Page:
Community in Crisis
Disabled residents of Rippling River fight Housing Authority to preserve their homes.
Thursday, August 12, 2004
Chris Sauer, a tiny blond woman whose friends call her Chrissy, sits in a wheelchair and begs Housing Authority staff to let her stay in her home at Rippling River. She’s severely disabled and she can’t read her own words to the standing-room-only crowd at the Carmel Valley facility, so her assistant, Phil Seymour, helps.
“For the past 29 years, Rippling River has been my home,” Seymour says, reading Sauer’s written statement. “I want it to be my home for the next 29 years…I swear on a mountain of Bibles I will be taken away in handcuffs before I am moved.”
Sauer, along with dozens of other senior and disabled residents who live in the low-income housing facility at 53 E. Carmel Valley Rd., pleaded with county and federal government officials at a town-hall meeting on Aug. 9, asking them to fix the existing apartments and allow the inhabitants to keep their community and their homes.
The Aug. 9 meeting was the latest chapter in the Rippling River controversy that escalated late last month, when the Monterey County Housing Authority—a quasi-governmental agency that receives money from county, state and federal sources—announced that its insurance carrier would no longer cover liability at the 79-unit facility because of structural problems.
According to Executive Director Jim Nakashima, notices of eviction could be sent out as early as this week.
For years, local Housing Authority officials have wanted to demolish the residential care home and relocate its residents. They’ve repeatedly said remodeling the old apartments is impossible, and would cost $9.7 million, despite contrary opinions from county officials.
Supervisor Dave Potter, who owns a construction company, and Scott Hennessy, who heads the county’s planning and building department, have said that the facility could be rehabilitated on site, building by building, if necessary.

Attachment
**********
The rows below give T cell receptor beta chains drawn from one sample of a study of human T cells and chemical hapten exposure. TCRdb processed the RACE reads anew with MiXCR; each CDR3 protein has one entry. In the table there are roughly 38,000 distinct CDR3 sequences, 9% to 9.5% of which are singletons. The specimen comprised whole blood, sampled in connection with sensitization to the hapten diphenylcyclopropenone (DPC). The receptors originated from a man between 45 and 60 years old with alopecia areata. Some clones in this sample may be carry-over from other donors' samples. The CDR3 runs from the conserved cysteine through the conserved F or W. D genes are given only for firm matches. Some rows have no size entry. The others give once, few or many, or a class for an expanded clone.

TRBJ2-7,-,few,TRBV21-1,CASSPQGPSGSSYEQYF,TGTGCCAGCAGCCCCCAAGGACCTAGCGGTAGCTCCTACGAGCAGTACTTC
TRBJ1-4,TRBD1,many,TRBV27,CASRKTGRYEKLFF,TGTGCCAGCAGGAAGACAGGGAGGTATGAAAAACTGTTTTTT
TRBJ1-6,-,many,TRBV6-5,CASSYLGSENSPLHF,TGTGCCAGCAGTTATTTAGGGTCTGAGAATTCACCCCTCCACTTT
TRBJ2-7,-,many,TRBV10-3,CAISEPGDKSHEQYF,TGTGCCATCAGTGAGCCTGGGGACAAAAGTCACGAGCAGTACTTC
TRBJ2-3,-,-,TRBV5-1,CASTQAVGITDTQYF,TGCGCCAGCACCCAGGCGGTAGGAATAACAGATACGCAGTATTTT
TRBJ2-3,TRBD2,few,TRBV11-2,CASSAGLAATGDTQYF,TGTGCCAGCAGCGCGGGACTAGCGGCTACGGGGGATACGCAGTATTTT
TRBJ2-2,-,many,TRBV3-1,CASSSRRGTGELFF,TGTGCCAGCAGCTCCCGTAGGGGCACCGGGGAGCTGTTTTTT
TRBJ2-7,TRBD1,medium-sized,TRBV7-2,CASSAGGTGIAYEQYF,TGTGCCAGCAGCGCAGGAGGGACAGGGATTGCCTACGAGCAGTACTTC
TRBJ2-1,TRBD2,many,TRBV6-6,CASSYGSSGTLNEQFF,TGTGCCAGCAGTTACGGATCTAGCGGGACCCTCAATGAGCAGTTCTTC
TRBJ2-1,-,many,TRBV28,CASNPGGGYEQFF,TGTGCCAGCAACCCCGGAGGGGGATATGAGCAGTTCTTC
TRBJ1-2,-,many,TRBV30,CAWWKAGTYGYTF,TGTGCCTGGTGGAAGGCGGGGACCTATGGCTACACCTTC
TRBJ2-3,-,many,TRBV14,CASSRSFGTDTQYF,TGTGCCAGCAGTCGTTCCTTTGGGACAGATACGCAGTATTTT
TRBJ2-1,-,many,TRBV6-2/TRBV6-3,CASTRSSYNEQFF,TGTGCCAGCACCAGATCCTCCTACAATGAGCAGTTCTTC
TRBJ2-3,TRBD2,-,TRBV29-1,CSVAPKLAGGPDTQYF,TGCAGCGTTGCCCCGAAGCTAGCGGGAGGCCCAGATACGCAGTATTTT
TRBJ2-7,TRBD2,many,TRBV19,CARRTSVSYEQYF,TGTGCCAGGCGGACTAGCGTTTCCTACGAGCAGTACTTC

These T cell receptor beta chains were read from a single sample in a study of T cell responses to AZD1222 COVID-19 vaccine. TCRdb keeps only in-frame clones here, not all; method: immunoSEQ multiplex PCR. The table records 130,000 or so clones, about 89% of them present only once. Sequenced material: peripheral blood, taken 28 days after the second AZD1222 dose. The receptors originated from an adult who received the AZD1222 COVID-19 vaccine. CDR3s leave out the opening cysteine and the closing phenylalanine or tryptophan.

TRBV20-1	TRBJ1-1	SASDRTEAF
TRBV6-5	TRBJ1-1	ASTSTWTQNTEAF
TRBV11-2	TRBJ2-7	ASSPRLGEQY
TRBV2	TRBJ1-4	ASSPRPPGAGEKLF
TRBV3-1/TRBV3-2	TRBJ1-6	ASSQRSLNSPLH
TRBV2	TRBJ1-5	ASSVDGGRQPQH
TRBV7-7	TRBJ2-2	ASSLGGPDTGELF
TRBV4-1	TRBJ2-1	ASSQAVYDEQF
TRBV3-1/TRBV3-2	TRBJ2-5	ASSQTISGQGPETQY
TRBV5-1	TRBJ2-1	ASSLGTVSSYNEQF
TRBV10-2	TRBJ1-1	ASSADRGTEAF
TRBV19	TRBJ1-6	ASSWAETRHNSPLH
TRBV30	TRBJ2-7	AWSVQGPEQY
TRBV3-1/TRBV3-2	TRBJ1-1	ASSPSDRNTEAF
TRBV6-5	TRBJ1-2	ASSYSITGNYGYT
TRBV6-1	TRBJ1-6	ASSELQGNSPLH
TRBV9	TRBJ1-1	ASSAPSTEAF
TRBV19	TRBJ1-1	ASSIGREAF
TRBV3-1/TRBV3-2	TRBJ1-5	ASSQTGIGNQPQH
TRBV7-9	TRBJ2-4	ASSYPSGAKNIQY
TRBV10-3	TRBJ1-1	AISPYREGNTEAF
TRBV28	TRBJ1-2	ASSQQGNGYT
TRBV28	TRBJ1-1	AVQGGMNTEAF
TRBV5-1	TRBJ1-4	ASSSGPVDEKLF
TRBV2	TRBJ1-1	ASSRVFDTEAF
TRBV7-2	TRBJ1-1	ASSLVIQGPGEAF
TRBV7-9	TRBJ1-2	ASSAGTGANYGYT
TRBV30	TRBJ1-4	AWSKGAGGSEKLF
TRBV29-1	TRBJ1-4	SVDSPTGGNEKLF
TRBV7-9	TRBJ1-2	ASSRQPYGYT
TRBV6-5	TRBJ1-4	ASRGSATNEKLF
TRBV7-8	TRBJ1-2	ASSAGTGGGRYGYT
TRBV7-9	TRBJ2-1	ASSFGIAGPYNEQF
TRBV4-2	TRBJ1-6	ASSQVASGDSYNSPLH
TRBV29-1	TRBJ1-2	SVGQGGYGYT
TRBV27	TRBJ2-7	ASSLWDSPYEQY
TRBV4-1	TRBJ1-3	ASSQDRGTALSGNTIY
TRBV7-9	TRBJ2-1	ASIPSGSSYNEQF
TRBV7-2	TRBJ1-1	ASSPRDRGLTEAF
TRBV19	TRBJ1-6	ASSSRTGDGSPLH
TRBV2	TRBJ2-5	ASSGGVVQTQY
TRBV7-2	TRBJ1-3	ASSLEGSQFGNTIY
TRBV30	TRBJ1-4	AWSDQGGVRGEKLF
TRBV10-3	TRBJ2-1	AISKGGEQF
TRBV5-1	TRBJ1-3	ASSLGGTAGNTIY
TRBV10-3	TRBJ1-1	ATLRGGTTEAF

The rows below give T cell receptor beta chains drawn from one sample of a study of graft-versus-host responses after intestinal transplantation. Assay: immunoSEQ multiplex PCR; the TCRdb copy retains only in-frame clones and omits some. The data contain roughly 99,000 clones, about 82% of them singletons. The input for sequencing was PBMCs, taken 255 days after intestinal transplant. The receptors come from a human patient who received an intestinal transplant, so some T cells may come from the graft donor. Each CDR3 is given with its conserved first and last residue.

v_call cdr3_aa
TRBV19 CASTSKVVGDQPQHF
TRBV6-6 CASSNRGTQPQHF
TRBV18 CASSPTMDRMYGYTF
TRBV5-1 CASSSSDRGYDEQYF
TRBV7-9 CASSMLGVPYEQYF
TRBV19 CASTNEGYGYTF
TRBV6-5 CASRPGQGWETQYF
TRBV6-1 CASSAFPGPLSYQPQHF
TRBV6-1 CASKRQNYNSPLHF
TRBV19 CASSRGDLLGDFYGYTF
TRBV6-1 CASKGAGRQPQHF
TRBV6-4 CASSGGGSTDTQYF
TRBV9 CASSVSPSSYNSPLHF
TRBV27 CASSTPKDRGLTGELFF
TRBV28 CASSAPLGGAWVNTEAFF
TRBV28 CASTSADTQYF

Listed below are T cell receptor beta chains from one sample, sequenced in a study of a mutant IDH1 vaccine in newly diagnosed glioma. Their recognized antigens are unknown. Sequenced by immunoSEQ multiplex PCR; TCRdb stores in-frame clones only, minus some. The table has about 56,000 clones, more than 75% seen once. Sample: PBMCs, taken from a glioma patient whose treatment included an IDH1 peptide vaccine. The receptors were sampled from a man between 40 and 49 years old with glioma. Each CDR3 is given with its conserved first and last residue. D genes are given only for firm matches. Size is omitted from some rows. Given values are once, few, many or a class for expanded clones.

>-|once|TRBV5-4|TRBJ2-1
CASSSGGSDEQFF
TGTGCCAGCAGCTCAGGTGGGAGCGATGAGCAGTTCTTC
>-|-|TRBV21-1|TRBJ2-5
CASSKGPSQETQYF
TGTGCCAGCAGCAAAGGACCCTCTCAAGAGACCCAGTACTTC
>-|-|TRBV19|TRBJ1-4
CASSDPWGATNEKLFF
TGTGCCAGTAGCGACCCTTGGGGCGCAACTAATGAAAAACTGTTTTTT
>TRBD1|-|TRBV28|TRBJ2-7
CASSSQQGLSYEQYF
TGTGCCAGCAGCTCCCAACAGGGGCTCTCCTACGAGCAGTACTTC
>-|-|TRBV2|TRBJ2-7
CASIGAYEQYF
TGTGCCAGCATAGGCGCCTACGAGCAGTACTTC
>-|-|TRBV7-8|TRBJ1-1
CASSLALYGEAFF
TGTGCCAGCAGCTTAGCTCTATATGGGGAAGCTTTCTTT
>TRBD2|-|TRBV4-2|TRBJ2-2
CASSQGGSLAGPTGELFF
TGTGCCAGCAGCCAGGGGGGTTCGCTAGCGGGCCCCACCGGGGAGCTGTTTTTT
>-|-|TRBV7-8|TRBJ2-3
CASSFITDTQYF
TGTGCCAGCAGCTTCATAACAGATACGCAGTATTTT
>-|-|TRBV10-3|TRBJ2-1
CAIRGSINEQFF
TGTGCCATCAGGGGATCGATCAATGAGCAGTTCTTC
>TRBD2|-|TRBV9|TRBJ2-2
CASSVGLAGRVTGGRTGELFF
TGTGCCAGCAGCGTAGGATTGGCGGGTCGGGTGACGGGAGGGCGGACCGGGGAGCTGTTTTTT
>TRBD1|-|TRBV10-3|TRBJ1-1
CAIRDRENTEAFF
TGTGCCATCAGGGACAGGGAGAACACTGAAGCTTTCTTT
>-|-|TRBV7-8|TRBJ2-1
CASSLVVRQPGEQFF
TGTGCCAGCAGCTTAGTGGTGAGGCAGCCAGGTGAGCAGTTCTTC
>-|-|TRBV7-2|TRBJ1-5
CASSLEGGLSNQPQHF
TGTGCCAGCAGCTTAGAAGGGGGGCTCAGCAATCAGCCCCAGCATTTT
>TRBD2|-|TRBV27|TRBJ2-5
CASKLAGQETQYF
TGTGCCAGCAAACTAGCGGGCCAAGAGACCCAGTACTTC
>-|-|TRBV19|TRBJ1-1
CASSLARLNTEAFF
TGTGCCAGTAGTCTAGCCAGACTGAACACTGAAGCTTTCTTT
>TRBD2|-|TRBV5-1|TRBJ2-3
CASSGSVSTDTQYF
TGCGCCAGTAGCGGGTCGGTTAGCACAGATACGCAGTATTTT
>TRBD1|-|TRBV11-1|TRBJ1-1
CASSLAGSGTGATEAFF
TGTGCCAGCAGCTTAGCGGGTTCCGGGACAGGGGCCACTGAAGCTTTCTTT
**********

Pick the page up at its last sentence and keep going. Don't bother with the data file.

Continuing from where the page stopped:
Potter, and many other local contractors, also say the Housing Authority grossly inflated the $9.7 million cost estimate, and that Rippling River’s plumbing, electrical and dry rot problems are simply “deferred maintenance” and “demolition by neglect.”
Last week, the county’s chief building inspector again examined the housing complex and concluded just one building needs major work.
Many viewed Nakashima’s announcement about impending insurance coverage cancellation as one step towards razing the old buildings.
“When they said the underwriters would not insure Ripping River, all we thought was, ‘they have finally found a way to do it,’” says resident Julayne Marquette, “because they have been trying to close us down for years.”
On Aug. 3, Marquette and about a dozen other residents asked County Supervisors to step in and stop the eviction.
“You’re going to rip my heart out,” she said. “I’ve almost given up hope. I hate to hear myself say that.”
After listening to the residents, many in wheelchairs, the Board of Supervisors agreed to intervene.
Supervisors Edith Johnsen and Dave Potter attended the meeting at Rippling River on Aug. 9, along with Rosie Hernandez (Supervisor Butch Lindley’s chief aide), County Counsel Charles McKee, building officials, and the Department of Social Services’ Maria Giuriato.
US Rep. Sam Farr and US Department of Housing and Urban Development regional director Eileen Rogers were also present.
“Nobody I know on either side of this issue is desirous of destroying this community,” Potter told the huge crowd.
Potter said that the Supervisors would revisit the Rippling River issue at their meeting on Aug. 17.
The County plans to form a subcommittee of the Board of Supervisors to find a solution, and will hold joint meetings with the Housing Authority commissioners.
Additionally, county officials and HUD have asked the Army Corp of Engineers to survey Rippling River to determine if the facility can be rehabilitated.
“The level of risk out here is not actually known,” said Potter, on Aug. 9. “The insurance company has not said what needs to be fixed.”
Nakashima would not promise that the Housing Authority would further delay the eviction notices, “But the bottom line is, what matters is the Rippling River residents,” he said at the meeting.
Nakashima did not return numerous phone calls from the Weekly. A Housing Authority representative referred the Weekly to Housing Authority commissioners.
Commissioner John Delassio said the commission will meet on Aug.16 “to decide on the cooperative effort with the County.”
“I want a subcommittee formed of the Housing Authority Commissioners to look into the whole insurance question,” he said. “I hope my fellow commissioners agree.”
According to Delassio, who has read the insurance policy, the Housing Authority is “quasi-self-insured” by a consortium of housing authorities, and the insurer has no right to cancel Rippling River.”
He says the company would have to cancel the insurance policy of the Housing Authority, which covers all of its properties in Monterey County.
“I’m concerned that this is a self-induced wound or crisis,” Delassio said.